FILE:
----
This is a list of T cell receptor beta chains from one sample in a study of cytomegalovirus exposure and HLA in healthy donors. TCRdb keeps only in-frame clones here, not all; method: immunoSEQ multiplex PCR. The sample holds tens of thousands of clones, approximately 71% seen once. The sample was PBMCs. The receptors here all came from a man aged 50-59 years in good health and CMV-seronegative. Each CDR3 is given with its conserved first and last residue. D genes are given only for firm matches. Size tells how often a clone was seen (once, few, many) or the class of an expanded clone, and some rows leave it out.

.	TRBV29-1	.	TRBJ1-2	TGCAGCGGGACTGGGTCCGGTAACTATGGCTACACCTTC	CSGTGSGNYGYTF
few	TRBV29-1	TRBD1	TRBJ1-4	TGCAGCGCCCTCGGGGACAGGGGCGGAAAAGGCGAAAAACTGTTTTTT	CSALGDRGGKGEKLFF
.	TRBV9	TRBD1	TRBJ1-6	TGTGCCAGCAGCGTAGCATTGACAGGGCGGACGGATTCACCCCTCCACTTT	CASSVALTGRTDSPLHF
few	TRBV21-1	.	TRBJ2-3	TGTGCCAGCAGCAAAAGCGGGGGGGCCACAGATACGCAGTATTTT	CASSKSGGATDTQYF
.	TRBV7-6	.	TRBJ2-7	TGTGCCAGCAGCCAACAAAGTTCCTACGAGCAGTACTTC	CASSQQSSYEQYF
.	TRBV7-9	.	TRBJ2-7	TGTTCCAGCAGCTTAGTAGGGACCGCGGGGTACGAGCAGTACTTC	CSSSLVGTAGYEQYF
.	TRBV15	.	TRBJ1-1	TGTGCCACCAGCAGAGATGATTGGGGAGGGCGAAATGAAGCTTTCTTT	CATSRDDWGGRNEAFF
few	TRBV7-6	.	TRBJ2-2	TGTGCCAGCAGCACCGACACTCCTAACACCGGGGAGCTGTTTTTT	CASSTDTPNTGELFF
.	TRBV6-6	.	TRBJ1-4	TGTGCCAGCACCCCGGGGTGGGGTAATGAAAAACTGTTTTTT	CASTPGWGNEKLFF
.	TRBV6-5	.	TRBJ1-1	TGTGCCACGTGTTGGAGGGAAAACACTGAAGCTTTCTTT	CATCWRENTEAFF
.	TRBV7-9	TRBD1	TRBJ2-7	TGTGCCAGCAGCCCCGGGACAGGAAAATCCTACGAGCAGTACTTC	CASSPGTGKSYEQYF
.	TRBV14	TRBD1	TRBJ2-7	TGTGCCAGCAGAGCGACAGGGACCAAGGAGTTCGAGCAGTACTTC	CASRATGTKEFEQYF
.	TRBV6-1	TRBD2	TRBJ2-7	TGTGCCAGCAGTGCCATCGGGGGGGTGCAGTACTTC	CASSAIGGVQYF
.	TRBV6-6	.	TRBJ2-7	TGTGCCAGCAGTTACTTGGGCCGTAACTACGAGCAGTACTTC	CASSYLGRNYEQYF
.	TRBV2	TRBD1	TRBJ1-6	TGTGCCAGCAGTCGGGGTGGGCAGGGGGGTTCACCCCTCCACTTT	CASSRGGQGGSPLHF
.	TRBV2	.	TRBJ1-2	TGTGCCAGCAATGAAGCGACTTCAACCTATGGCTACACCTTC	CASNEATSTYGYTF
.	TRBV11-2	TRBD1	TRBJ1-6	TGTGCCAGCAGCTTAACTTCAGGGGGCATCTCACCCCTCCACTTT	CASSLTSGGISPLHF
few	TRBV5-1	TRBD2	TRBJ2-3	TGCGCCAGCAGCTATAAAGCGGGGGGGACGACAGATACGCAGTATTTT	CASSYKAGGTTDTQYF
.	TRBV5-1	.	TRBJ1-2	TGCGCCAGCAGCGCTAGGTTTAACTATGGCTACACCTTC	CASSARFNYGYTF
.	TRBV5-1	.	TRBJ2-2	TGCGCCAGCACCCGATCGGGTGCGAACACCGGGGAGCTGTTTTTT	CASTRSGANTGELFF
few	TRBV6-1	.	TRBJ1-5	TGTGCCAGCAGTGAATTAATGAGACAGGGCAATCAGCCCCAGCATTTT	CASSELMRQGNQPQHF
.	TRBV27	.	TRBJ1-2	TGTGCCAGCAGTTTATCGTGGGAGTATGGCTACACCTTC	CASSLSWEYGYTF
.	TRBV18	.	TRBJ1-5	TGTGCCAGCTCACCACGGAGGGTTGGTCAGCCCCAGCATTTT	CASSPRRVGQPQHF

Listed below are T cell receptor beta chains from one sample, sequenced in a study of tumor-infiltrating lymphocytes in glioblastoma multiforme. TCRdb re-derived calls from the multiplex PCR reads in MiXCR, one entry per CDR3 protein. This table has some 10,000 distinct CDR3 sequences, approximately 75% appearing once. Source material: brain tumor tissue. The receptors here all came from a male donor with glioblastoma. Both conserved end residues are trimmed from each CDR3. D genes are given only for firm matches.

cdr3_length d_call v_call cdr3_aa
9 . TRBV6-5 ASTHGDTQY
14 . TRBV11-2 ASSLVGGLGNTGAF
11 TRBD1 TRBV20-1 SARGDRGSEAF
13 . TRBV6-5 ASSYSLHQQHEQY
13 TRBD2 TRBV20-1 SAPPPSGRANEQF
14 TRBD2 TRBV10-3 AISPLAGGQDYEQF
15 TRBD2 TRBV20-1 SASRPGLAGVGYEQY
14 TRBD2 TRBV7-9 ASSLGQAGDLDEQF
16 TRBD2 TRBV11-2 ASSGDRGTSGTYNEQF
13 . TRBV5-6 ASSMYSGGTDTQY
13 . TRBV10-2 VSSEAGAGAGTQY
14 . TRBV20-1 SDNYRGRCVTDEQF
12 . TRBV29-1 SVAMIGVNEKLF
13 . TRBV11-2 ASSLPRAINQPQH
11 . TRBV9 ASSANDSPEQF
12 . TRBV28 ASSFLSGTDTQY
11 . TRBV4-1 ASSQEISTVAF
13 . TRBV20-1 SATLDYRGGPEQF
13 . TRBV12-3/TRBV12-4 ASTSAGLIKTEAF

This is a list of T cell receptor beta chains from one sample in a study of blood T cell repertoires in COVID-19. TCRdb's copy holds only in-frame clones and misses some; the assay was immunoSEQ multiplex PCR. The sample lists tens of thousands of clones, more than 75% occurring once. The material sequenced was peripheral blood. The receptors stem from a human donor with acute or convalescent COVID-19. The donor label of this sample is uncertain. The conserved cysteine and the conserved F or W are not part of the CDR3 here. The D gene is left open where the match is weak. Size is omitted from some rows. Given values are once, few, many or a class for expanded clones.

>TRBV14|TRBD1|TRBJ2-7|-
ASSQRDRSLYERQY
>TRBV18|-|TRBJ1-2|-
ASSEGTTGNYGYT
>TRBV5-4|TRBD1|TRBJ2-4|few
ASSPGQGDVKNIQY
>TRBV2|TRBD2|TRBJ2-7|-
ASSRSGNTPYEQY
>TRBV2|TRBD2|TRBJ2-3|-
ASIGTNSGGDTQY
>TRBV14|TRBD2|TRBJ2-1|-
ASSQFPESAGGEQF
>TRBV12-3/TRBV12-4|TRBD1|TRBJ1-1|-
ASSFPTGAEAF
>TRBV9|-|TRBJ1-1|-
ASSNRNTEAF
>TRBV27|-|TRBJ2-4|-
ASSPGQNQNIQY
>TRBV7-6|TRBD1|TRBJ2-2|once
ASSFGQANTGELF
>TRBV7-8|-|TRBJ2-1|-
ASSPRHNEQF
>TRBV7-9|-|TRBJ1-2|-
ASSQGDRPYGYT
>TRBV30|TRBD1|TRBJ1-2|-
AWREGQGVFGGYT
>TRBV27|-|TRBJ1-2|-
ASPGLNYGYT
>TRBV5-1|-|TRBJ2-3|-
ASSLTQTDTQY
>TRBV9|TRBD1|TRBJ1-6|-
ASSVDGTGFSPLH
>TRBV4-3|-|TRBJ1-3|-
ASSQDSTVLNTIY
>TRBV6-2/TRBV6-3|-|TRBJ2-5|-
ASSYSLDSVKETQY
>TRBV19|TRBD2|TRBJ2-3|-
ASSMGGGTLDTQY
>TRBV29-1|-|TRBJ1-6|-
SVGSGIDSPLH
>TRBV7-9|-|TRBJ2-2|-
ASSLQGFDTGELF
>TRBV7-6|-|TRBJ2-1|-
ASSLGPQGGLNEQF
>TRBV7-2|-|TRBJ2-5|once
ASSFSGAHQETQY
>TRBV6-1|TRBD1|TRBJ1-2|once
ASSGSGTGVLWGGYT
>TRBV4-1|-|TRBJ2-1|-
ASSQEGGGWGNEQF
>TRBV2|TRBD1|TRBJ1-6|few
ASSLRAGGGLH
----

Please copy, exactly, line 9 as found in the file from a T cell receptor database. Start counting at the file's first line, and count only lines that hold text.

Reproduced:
few	TRBV7-6	.	TRBJ2-2	TGTGCCAGCAGCACCGACACTCCTAACACCGGGGAGCTGTTTTTT	CASSTDTPNTGELFF